|US20080271654 *||May 1, 2008||Nov 6, 2008||Cavaliere William A||Methods and Apparatus for Enhanced Incineration|
|EP1782893A2||Sep 22, 2006||May 9, 2007||Ottow Manfred Dr.||Sorting of wood chips|
|U.S. Classification||209/44.1, 209/642, 209/139.2, 209/148, 209/145, 209/631|
|International Classification||B07B4/02, B07B7/083, B04B3/00, D21B1/02|
|Cooperative Classification||B07B4/025, D21B1/023|
|European Classification||D21B1/02C, B07B4/02B|
|Dec 7, 1987||AS||Assignment|
Owner name: BELOIT CORPORATION, 1 ST. LAWRENCE AVE., BELOIT, W
Free format text: ASSIGNMENT OF ASSIGNORS INTEREST.;ASSIGNOR:ERIKSSON, ARNE;REEL/FRAME:004797/0098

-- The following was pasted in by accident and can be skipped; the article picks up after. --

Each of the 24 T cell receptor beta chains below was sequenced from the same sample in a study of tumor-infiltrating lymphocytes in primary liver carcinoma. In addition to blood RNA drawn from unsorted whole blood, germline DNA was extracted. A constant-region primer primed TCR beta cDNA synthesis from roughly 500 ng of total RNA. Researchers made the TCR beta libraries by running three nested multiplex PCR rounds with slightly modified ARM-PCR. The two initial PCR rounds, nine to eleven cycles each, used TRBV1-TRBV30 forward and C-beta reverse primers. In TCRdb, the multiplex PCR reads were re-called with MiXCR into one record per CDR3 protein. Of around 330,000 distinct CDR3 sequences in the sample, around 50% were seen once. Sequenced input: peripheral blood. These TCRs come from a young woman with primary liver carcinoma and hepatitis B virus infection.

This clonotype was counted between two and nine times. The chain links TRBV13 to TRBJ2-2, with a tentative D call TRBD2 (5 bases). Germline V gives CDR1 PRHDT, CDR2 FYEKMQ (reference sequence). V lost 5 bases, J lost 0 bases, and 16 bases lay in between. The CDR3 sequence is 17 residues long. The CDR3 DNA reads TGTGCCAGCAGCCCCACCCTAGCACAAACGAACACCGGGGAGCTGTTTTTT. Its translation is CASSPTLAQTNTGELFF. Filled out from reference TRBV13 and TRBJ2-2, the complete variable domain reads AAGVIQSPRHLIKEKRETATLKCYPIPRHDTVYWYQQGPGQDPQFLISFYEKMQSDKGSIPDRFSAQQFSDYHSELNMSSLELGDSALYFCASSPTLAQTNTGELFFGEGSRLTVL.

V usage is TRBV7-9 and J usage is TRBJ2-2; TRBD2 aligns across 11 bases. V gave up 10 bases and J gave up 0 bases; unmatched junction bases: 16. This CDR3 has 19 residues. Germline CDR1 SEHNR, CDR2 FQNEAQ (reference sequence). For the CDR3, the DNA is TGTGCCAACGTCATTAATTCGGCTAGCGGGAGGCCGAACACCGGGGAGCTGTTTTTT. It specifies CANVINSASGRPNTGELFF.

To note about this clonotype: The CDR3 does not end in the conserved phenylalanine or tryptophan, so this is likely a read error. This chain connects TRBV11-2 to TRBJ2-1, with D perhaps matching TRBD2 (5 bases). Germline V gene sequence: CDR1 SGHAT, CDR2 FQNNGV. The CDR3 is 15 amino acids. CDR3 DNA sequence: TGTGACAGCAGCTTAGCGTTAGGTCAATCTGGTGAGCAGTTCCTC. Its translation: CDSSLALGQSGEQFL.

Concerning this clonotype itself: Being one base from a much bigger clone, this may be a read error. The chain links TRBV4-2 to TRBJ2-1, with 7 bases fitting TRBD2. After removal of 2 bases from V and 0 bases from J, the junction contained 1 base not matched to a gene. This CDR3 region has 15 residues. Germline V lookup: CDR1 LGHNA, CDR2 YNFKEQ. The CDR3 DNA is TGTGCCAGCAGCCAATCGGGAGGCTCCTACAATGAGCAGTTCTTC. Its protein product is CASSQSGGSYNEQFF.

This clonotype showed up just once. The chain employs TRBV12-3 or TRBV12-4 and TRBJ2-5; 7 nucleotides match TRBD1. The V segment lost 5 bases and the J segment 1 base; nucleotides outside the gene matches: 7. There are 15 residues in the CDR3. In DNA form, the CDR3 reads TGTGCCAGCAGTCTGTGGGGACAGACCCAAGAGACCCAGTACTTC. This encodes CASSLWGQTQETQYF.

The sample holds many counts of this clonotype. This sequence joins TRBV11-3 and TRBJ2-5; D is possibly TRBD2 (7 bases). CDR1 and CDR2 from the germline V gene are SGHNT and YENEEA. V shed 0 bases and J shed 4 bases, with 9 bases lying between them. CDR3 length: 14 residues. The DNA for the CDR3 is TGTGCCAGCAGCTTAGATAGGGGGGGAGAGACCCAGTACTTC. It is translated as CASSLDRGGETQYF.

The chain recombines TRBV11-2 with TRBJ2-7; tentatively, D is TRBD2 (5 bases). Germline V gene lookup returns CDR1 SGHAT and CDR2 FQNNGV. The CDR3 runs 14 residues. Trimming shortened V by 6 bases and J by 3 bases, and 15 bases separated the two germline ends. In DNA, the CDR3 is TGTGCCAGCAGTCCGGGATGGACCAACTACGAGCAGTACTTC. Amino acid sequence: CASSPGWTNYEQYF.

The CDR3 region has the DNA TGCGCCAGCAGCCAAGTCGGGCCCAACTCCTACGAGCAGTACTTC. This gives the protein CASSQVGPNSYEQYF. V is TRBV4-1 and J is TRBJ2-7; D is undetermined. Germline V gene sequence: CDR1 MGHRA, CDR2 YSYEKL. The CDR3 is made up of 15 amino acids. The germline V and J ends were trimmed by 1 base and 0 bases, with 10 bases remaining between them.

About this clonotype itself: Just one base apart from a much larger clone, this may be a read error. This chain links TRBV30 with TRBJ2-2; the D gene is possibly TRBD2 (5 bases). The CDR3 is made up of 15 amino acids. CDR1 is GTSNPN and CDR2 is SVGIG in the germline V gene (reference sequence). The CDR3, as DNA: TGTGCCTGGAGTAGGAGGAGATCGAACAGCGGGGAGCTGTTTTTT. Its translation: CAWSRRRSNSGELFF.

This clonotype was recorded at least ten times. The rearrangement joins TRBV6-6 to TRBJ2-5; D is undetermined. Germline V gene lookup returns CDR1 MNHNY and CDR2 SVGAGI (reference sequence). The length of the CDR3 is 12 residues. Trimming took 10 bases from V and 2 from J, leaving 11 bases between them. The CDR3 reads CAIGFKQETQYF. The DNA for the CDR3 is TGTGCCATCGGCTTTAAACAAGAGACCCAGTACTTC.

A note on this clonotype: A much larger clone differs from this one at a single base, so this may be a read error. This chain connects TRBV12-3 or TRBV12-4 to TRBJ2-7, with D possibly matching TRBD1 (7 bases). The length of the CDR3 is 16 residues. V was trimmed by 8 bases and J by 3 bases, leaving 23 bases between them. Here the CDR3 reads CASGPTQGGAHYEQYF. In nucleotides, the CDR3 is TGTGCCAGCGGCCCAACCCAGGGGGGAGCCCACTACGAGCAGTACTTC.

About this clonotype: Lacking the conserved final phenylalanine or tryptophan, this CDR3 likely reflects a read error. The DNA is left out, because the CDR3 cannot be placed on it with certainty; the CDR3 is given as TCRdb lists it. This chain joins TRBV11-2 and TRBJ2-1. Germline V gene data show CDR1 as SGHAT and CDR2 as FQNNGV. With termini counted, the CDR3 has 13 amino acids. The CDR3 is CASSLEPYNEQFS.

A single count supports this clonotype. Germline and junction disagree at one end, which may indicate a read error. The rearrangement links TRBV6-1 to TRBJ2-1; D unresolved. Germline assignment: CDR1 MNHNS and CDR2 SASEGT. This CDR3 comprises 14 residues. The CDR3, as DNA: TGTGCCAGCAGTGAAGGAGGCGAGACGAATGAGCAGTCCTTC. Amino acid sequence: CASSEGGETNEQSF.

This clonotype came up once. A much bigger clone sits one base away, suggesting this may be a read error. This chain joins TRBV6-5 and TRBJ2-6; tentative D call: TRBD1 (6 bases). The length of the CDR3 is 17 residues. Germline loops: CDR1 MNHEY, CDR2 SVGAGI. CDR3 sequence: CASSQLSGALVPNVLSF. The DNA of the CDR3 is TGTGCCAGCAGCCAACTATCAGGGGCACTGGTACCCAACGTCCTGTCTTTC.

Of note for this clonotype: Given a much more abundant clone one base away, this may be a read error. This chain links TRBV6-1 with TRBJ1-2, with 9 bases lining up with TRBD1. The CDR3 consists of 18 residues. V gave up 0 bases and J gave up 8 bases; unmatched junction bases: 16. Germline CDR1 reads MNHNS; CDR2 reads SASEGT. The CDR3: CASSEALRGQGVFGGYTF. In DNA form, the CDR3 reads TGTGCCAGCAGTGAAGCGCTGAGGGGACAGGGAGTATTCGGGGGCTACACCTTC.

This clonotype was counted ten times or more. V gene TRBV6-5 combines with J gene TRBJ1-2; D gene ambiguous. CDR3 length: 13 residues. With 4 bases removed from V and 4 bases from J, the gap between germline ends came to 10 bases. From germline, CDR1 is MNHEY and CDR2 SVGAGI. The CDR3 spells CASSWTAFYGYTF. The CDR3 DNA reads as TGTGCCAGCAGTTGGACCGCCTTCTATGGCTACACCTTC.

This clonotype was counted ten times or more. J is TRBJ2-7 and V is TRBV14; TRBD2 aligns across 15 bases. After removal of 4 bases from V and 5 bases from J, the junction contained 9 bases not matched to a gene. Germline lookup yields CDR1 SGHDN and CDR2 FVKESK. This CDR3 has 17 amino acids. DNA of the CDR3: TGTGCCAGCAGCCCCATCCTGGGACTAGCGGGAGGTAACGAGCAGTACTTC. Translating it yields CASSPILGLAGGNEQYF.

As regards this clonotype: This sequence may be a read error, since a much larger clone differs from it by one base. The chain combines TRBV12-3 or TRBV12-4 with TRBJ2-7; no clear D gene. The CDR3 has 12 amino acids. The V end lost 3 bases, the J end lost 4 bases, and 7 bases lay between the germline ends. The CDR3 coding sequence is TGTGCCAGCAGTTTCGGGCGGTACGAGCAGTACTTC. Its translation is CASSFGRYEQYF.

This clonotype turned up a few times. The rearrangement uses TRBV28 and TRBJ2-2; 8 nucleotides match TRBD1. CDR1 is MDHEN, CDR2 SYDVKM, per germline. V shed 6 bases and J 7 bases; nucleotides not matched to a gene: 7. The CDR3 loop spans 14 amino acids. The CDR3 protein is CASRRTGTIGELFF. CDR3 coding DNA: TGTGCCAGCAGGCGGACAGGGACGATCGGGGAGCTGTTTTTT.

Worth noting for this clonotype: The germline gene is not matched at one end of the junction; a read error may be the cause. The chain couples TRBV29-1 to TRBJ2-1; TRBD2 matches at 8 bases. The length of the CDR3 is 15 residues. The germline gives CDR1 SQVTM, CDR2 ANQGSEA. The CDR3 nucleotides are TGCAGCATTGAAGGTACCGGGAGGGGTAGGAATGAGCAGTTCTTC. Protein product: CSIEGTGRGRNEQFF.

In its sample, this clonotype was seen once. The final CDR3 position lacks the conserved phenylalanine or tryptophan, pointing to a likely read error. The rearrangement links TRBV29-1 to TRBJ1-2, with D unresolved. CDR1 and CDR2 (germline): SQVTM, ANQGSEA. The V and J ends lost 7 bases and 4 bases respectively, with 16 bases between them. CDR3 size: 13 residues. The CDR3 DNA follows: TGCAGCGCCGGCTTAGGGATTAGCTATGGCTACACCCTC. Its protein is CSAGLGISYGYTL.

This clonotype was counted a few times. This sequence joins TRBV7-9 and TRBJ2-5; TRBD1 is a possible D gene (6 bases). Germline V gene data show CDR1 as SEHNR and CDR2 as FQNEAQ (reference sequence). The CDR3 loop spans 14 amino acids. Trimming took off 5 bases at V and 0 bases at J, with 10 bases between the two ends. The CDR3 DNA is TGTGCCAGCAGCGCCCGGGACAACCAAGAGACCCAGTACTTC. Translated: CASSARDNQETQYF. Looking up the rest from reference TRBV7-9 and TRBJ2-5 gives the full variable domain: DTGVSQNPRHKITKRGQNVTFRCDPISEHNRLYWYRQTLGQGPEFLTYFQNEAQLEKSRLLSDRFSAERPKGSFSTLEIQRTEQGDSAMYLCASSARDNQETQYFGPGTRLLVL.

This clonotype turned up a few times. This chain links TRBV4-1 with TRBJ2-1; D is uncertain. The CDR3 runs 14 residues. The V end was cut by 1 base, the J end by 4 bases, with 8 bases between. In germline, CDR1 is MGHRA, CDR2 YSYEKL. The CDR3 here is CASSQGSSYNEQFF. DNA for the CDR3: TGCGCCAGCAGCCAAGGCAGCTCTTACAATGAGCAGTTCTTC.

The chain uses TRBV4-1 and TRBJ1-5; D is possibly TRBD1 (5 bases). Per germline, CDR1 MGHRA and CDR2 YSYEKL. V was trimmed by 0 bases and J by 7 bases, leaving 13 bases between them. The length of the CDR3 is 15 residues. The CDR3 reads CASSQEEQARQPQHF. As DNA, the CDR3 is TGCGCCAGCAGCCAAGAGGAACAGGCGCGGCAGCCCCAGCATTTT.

Effective date: 19870127
Owner name: BELOIT CORPORATION, 1 ST. LAWRENCE AVE., BELOIT,,W
Free format text: ASSIGNMENT OF ASSIGNORS INTEREST;ASSIGNOR:ERIKSSON, ARNE;REEL/FRAME:004797/0098
Effective date: 19870127
|Oct 18, 1991||FPAY||Fee payment|
Year of fee payment: 4
|Dec 19, 1995||REMI||Maintenance fee reminder mailed|
|May 12, 1996||LAPS||Lapse for failure to pay maintenance fees|
|Jul 23, 1996||FP||Expired due to failure to pay maintenance fee|
Effective date: 19960515
|Dec 7, 2000||AS||Assignment|
Owner name: RCI ACQUISITION, INC., A GEORGIA CORPORATION, GEOR
Free format text: ASSIGNMENT OF ASSIGNORS INTEREST;ASSIGNOR:BELOIT TECHNOLOGIES, INC.;REEL/FRAME:011314/0430
Effective date: 20000321
|Dec 6, 2004||AS||Assignment|
Owner name: REGIONS BANK, GEORGIA
Free format text: ASSIGNMENT OF ASSIGNORS INTEREST;ASSIGNORS:RADER COMPANIES, INC.;RADER AB, RC II, INC.;RADER CANADACOMPANY;AND OTHERS;REEL/FRAME:016050/0907
Effective date: 20041029